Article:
That is all I have time for for now but I will have time to fight the flames whe I return to the US after Nov. 7. Currently in Thailand.

    Originally posted by AGD
    Nice discussion here guys. Yes lets say that reciprocating weight does have an effect on recoil and gun movement. Then by that thinking a heavy gun would be at an advantage because it's greater mass would move less. Do you see any accuracy difference between light an heavy markers?

    AGD

    ps someone measure the weight of a cocker hammer and rod and a Superbolt.

  11. #71
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    the warpig test that was done, is not something you can base facts off, they used stingrays, thats all, have you people seen the barrel on the sting ray? thats enough to take that experiment out of even questioning

  12. #72
    Doesn't matter if the barrel were crap. If open bolt were indeed less accurate then closed bolt, it would show. Just like if you had a better barrel, but the spread wouldn't be so severe.

    People have converted cockers into open bolt guns and have found no accuracy difference at all. In some cases, people have even experienced better consistency when their cocker was operating with open bolt.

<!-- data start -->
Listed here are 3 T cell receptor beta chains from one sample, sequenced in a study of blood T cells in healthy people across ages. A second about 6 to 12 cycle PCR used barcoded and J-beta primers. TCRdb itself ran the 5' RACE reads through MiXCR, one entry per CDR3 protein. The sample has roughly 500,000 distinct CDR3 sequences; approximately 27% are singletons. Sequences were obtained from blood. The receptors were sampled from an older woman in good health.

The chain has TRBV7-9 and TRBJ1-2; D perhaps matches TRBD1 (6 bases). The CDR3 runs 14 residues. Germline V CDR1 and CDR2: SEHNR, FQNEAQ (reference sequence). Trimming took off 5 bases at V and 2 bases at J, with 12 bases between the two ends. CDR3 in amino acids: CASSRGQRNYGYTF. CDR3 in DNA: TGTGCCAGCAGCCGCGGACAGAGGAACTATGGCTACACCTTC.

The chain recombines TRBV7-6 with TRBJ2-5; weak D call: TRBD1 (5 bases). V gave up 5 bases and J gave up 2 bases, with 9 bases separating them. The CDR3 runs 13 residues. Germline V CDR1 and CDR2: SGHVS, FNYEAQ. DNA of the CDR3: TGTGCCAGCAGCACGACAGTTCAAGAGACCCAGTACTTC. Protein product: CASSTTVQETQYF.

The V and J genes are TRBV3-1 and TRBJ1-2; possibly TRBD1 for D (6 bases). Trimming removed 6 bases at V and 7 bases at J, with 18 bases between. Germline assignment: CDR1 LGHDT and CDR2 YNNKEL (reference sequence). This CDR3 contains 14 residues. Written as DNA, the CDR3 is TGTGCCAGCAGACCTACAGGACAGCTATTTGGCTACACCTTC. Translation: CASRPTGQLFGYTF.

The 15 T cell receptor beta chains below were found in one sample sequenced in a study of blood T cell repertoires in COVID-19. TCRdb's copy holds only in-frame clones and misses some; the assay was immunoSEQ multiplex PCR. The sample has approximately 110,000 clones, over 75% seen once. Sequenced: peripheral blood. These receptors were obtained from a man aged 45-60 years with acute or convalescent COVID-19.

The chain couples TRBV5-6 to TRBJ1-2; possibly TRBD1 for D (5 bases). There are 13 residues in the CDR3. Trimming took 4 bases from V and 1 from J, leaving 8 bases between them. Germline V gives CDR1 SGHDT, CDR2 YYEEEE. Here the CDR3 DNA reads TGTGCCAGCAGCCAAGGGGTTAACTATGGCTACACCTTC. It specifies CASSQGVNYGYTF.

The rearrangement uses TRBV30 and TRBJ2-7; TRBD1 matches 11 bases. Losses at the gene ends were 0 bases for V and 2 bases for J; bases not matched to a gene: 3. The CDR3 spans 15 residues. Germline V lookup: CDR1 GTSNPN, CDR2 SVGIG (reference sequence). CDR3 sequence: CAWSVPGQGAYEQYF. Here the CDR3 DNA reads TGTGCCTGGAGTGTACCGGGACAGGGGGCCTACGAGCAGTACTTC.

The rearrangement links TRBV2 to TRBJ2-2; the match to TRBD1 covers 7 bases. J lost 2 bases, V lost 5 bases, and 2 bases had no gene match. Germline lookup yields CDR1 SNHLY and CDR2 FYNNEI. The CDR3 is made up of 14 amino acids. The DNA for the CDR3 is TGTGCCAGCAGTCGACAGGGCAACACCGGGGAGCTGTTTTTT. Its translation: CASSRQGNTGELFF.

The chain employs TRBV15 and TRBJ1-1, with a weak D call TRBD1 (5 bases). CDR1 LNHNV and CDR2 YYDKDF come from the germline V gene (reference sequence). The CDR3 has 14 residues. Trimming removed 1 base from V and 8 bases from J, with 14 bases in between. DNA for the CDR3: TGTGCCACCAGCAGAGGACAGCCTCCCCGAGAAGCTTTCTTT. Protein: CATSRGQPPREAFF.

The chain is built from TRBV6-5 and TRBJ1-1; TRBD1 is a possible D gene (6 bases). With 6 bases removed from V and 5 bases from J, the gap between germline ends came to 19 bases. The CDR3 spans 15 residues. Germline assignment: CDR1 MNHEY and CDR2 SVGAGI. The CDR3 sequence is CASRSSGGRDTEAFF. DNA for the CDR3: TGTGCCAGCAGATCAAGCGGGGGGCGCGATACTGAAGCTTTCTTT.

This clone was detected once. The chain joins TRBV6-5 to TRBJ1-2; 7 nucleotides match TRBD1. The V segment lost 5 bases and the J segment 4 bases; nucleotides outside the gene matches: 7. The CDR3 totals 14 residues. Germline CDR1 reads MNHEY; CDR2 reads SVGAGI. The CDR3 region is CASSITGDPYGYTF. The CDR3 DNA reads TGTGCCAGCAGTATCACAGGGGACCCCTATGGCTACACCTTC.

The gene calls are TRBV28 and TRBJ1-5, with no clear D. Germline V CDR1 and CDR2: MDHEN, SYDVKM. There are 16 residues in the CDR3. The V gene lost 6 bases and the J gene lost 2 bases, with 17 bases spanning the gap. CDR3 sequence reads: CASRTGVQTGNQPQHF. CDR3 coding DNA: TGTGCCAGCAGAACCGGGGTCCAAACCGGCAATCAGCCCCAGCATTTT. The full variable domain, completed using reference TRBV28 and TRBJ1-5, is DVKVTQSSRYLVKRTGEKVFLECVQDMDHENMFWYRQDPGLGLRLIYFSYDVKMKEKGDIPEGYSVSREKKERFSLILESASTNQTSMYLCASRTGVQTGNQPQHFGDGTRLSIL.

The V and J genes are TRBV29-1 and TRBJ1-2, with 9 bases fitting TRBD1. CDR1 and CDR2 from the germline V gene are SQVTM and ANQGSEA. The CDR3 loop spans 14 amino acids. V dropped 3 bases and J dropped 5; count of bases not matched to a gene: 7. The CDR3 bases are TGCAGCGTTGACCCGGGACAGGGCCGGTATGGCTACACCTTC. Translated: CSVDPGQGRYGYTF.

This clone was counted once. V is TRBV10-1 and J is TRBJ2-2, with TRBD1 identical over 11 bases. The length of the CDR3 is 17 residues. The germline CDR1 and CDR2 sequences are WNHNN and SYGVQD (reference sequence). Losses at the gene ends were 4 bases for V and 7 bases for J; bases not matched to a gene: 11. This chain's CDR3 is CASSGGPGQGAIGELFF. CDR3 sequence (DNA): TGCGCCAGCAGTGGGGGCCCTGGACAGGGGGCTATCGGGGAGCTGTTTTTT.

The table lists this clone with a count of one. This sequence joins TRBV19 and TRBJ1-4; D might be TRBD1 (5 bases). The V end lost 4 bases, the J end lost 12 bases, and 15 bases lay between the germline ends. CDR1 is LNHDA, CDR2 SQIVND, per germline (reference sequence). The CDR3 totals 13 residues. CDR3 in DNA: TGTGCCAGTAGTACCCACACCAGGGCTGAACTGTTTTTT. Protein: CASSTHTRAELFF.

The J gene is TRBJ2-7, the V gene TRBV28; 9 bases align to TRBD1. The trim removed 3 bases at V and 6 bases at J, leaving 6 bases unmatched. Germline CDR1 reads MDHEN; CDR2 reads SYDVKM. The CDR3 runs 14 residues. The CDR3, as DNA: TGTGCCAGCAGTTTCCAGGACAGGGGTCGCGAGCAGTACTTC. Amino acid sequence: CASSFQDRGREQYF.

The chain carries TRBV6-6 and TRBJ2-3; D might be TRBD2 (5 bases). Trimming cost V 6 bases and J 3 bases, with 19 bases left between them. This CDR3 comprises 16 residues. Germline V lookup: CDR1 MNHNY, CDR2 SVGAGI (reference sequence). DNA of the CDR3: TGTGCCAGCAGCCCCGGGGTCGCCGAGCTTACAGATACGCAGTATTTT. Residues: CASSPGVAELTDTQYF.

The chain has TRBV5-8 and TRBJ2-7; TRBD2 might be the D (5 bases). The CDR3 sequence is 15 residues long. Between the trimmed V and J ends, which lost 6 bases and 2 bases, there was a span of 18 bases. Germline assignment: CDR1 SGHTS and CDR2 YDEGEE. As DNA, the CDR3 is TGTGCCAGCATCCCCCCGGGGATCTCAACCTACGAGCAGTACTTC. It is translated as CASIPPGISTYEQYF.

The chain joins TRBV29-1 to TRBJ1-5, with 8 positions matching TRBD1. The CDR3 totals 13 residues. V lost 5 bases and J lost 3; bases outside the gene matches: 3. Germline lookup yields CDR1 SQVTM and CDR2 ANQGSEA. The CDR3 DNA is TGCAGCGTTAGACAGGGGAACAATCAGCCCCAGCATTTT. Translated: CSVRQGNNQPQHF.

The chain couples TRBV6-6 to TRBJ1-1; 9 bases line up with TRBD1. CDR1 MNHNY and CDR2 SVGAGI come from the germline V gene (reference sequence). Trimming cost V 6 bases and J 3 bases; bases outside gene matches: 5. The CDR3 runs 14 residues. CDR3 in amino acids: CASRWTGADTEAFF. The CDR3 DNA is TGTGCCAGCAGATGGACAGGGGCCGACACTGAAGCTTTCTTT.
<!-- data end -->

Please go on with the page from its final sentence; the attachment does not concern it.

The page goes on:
13. #73
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    y es it does matter that the barrel was crap, its unprdictble, theres to many variables to add in with the stingray test at warpig, i only see open bolt people accepting that as a test thta prooves it, even though that test was crap

  14. #74
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    Originally posted by Blazestorm

    2.) The Matrix is neither closed or open bolt... not sure where I read that but it has its own bolt system.
    That's just marketing gobeldy gook.

    Open Bolt/Closed Bolt refers to the bolt position when the gun is at rest, not at the moment of firing.

    Sitting between shots, the bolt on the Matrix is open. Thus it is an "Open Bolt," paintgun.

    Because there is a common belief that closed bolt guns have some sort of inherrent advantage, Air Power, manufacturers of the Vector (same designer as the Rainmaker later) said that the Open bolt Vector was a "simulated closed bolt paintgun" because it closed the bolt before firing. That's just "marketing speak" - all paintguns with a bolt close the bolt before firing, whether they are open bolt or not. Similarly, people have applied the same term to the Matrix as a way of trying to hold onto the "closed bolt superiority" idea in the face of an accurate open bolt paintgun.

    See you on the field,
    -Bill Mills

    Computer / Paintball geek
    Technical Editor, World And Regional Paintball Information Guide - http://www.WARPIG.com